SALT LAKE CITY -- As conference weekend approaches, the LDS Church has issued a statement in response to a feminist women's group's push for women to receive the priesthood.
The group calling itself Ordain Women launched a website, Ordainwomen.org, and a Facebook page of the same name on the March 17 anniversary of the organization of the Relief Society.
Many members of the group have been involved in other efforts to obtain what they see as certain equality between men and women in The Church of Jesus Christ of Latter-day Saints.
Kate Kelly, founder of the Ordain Women movement, is visiting Utah for General Conference from her home in Washington, D.C., and plans for her group to hold a "launch event" at the University of Utah campus at 6 p.m. Saturday, the same time as the annual priesthood session of conference.
Jessica Moody, spokeswoman for the LDS Church, said Jesus Christ ordained men to the priesthood originally.
"The practice of ordaining men to the priesthood was established by Jesus Christ himself and is not a decision to be made by those on Earth," Moody said in a statement released Tuesday.
Kelly knows this to be true.
"We believe in revelation, and we know change comes through revelation," she said in a phone interview Wednesday night.
Her group was formed to show unity in the cause and to petition the Lord for the change, she said.
She pointed out that, when Jesus Christ established the priesthood, it was not for all males. That change came in 1978, when all worthy males could receive the priesthood. She and others in her group think that maybe a change could come for all worthy church members, including women, to receive the priesthood.
Moody said there is nothing in the scriptures that suggests that to be a man rather than a woman is preferred in the sight of God or that God places a higher value on sons than on daughters.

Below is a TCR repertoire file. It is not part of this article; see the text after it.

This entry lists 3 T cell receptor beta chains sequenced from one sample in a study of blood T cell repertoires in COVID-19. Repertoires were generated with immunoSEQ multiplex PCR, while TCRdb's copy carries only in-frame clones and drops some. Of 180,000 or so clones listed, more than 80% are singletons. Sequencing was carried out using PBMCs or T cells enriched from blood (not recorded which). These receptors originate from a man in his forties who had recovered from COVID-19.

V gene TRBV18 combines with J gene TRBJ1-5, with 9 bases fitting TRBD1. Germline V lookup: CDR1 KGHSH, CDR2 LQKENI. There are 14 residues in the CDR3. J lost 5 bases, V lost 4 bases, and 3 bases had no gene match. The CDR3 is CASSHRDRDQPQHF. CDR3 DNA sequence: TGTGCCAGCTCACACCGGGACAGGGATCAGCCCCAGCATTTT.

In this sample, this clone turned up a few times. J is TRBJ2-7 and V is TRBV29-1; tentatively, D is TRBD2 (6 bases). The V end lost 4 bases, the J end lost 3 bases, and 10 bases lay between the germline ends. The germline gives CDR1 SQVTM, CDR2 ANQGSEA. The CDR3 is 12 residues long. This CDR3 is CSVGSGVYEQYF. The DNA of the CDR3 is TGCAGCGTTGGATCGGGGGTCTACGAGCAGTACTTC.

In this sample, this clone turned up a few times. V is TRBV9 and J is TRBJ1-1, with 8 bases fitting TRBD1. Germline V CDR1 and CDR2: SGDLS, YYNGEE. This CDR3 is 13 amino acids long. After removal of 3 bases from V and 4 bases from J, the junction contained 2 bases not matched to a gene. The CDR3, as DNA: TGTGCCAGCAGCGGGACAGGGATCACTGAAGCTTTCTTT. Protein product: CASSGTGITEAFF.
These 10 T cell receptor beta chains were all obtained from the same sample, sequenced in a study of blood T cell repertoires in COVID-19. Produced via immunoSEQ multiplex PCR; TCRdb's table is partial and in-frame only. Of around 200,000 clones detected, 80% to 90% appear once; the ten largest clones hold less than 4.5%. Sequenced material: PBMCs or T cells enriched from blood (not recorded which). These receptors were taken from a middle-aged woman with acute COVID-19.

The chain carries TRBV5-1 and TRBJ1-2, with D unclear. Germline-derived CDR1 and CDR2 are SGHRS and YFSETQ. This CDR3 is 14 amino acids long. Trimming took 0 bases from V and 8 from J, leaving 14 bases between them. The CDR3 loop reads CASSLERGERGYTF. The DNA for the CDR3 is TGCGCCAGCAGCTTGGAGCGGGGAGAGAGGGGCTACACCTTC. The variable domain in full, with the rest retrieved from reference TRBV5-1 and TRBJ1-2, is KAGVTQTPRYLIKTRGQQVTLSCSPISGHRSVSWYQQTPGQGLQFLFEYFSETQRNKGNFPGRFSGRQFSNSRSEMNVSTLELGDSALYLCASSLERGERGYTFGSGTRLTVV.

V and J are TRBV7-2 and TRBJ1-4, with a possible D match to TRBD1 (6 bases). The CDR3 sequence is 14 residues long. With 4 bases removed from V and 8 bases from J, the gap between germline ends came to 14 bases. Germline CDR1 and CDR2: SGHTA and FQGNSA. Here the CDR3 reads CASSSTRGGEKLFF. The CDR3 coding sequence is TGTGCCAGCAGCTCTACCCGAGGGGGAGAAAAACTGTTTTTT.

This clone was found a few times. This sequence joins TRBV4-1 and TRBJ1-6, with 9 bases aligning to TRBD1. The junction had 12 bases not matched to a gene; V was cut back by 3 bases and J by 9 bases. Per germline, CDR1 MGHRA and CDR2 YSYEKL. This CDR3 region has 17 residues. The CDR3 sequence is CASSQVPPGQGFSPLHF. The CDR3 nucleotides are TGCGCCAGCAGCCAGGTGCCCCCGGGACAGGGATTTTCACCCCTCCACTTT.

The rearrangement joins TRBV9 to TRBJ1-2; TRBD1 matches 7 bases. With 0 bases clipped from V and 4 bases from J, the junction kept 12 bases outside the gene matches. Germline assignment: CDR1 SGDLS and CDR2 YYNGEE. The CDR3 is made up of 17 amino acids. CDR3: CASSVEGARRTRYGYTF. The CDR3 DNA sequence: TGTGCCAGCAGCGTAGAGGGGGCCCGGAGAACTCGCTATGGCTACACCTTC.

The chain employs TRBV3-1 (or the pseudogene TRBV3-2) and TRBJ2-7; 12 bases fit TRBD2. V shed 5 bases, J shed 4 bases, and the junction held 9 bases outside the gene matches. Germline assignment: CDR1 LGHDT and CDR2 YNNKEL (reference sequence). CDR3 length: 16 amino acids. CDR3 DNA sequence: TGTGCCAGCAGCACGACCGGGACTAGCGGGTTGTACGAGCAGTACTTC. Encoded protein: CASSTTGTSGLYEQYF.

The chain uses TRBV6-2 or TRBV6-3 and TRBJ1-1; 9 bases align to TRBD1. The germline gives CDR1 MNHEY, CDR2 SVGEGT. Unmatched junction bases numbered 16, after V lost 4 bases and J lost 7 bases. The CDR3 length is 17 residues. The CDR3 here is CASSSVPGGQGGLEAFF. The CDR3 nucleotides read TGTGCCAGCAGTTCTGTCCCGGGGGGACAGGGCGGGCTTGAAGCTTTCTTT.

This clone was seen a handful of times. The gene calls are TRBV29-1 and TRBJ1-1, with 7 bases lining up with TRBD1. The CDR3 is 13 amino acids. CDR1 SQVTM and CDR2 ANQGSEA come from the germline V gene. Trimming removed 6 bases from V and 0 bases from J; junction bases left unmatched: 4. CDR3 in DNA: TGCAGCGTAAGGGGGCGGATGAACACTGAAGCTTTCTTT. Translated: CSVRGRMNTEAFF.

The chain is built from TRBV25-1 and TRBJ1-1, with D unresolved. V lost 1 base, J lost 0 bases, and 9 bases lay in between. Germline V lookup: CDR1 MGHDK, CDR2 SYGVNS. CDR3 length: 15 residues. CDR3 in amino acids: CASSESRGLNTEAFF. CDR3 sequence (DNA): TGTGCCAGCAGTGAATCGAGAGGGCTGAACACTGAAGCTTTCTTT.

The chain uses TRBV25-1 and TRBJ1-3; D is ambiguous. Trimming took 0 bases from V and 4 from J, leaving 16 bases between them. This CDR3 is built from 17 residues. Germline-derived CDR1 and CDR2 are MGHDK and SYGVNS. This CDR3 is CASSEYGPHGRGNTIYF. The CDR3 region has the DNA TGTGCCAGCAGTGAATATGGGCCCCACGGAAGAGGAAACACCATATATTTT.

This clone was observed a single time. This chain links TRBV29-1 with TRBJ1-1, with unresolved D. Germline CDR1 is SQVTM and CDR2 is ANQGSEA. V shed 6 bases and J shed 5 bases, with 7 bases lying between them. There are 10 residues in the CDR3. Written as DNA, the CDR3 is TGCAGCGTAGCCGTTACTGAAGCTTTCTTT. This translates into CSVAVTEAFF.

"The worth of a human soul is not defined by a set of duties or responsibilities. In God's plan for His children, both women and men have the same access to the guidance of His spirit, to personal revelation, faith and repentance, to grace and the atonement of His Son, Jesus Christ, and are received equally as they approach Him in prayer."
Kelly said she feels that women are sometimes marginalized in the LDS Church and that having the priesthood would help women feel valued and equal in the church.
Other women's groups have also taken stands in recent months -- some scheduling a special "wear pants to church day" in December and another group that petitioned church leaders to allow women to pray during the 183rd annual General Conference.
A few weeks ago, the LDS Church issued a statement regarding women praying in church.
"Decisions on speakers and prayers at General Conference were made many weeks ago, and assignments were given to the men and women involved. Customarily, details of the conference programs are not announced until General Conference," said Scott Trotter, church spokesman.
While not involved directly with that group, Kelly said she, along with many other women, did send a letter to church leaders asking to receive the priesthood and to able to pray in General Conference, among other requests.
Kelly is not expecting church leaders to announce in conference this weekend that women will receive the priesthood, but hopes her petitions, along with those of many other women, will be heard.
"I would be pleasantly shocked, but we are in it for the long haul," she said of the push for women to receive the priesthood.
She has not spoken directly with any General Authorities on the issue because, she said, there really isn't a direct line to do so, which is why her group is using social media and the Internet to get the word out about its cause.
She has spoken with her LDS bishop and some of her other local leaders about her desires, and her cause has been met with respect, she said.
Male and female church leaders have addressed gender roles recently. The April edition of Ensign, a magazine published by the LDS Church, has an article, "Equal Partnership in Marriage," in which authors Valerie Hudson and Richard Miller state, "Latter-day Saint theology teaches that gender difference does not superimpose a hierarchy between men and women: one gender does not have greater eternal possibilities than the other."
Kelly has faith that her petitions will be heard at some point. For more information on the Saturday night gathering for Ordain Women, visit the website ordainwomen.org or the Facebook page, Ordain Women.